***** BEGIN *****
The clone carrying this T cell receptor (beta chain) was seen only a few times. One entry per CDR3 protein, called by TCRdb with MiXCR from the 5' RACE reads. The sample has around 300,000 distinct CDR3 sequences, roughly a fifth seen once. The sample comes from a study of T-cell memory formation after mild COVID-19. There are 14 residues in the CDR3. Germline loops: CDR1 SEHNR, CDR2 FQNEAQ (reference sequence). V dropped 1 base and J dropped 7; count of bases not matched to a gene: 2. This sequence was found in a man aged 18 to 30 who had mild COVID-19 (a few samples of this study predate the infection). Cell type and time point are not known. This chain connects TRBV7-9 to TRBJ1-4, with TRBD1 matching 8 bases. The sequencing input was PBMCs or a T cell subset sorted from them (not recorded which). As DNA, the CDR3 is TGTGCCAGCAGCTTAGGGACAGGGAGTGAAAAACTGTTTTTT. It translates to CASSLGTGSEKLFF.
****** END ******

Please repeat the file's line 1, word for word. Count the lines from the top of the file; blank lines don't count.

The clone carrying this T cell receptor (beta chain) was seen only a few times. One entry per CDR3 protein, called by TCRdb with MiXCR from the 5' RACE reads. The sample has around 300,000 distinct CDR3 sequences, roughly a fifth seen once. The sample comes from a study of T-cell memory formation after mild COVID-19. There are 14 residues in the CDR3. Germline loops: CDR1 SEHNR, CDR2 FQNEAQ (reference sequence). V dropped 1 base and J dropped 7; count of bases not matched to a gene: 2. This sequence was found in a man aged 18 to 30 who had mild COVID-19 (a few samples of this study predate the infection). Cell type and time point are not known. This chain connects TRBV7-9 to TRBJ1-4, with TRBD1 matching 8 bases. The sequencing input was PBMCs or a T cell subset sorted from them (not recorded which). As DNA, the CDR3 is TGTGCCAGCAGCTTAGGGACAGGGAGTGAAAAACTGTTTTTT. It translates to CASSLGTGSEKLFF.